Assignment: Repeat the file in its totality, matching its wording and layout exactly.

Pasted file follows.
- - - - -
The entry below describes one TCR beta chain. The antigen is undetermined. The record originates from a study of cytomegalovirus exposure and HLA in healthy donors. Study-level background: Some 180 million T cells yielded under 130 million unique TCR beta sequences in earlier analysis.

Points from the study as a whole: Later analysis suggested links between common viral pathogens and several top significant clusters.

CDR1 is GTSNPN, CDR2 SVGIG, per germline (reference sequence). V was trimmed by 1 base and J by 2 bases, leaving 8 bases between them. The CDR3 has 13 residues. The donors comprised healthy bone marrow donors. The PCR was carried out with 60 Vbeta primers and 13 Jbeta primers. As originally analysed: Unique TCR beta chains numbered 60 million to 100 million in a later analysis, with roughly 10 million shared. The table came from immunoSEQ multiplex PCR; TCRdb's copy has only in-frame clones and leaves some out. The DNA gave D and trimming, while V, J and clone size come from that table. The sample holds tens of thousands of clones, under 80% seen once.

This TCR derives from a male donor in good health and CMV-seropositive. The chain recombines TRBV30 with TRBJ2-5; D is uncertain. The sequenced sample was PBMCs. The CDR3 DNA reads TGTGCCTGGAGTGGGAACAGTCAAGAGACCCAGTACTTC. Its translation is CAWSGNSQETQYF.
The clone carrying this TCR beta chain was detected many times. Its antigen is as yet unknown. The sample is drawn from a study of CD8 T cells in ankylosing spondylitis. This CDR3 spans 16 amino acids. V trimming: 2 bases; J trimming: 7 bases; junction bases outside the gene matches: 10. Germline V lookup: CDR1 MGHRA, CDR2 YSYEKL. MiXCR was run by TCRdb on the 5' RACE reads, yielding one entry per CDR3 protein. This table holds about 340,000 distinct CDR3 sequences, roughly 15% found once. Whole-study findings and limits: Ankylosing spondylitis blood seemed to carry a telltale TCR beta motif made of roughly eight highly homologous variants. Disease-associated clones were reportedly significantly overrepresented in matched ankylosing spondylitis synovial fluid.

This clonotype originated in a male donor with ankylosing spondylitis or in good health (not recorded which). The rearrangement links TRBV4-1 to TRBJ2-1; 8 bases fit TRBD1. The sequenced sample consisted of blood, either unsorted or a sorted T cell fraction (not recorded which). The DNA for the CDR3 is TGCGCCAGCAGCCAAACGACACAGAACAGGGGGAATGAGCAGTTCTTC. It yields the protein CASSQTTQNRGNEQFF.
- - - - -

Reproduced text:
The entry below describes one TCR beta chain. The antigen is undetermined. The record originates from a study of cytomegalovirus exposure and HLA in healthy donors. Study-level background: Some 180 million T cells yielded under 130 million unique TCR beta sequences in earlier analysis.

Points from the study as a whole: Later analysis suggested links between common viral pathogens and several top significant clusters.

CDR1 is GTSNPN, CDR2 SVGIG, per germline (reference sequence). V was trimmed by 1 base and J by 2 bases, leaving 8 bases between them. The CDR3 has 13 residues. The donors comprised healthy bone marrow donors. The PCR was carried out with 60 Vbeta primers and 13 Jbeta primers. As originally analysed: Unique TCR beta chains numbered 60 million to 100 million in a later analysis, with roughly 10 million shared. The table came from immunoSEQ multiplex PCR; TCRdb's copy has only in-frame clones and leaves some out. The DNA gave D and trimming, while V, J and clone size come from that table. The sample holds tens of thousands of clones, under 80% seen once.

This TCR derives from a male donor in good health and CMV-seropositive. The chain recombines TRBV30 with TRBJ2-5; D is uncertain. The sequenced sample was PBMCs. The CDR3 DNA reads TGTGCCTGGAGTGGGAACAGTCAAGAGACCCAGTACTTC. Its translation is CAWSGNSQETQYF.
The clone carrying this TCR beta chain was detected many times. Its antigen is as yet unknown. The sample is drawn from a study of CD8 T cells in ankylosing spondylitis. This CDR3 spans 16 amino acids. V trimming: 2 bases; J trimming: 7 bases; junction bases outside the gene matches: 10. Germline V lookup: CDR1 MGHRA, CDR2 YSYEKL. MiXCR was run by TCRdb on the 5' RACE reads, yielding one entry per CDR3 protein. This table holds about 340,000 distinct CDR3 sequences, roughly 15% found once. Whole-study findings and limits: Ankylosing spondylitis blood seemed to carry a telltale TCR beta motif made of roughly eight highly homologous variants. Disease-associated clones were reportedly significantly overrepresented in matched ankylosing spondylitis synovial fluid.

This clonotype originated in a male donor with ankylosing spondylitis or in good health (not recorded which). The rearrangement links TRBV4-1 to TRBJ2-1; 8 bases fit TRBD1. The sequenced sample consisted of blood, either unsorted or a sorted T cell fraction (not recorded which). The DNA for the CDR3 is TGCGCCAGCAGCCAAACGACACAGAACAGGGGGAATGAGCAGTTCTTC. It yields the protein CASSQTTQNRGNEQFF.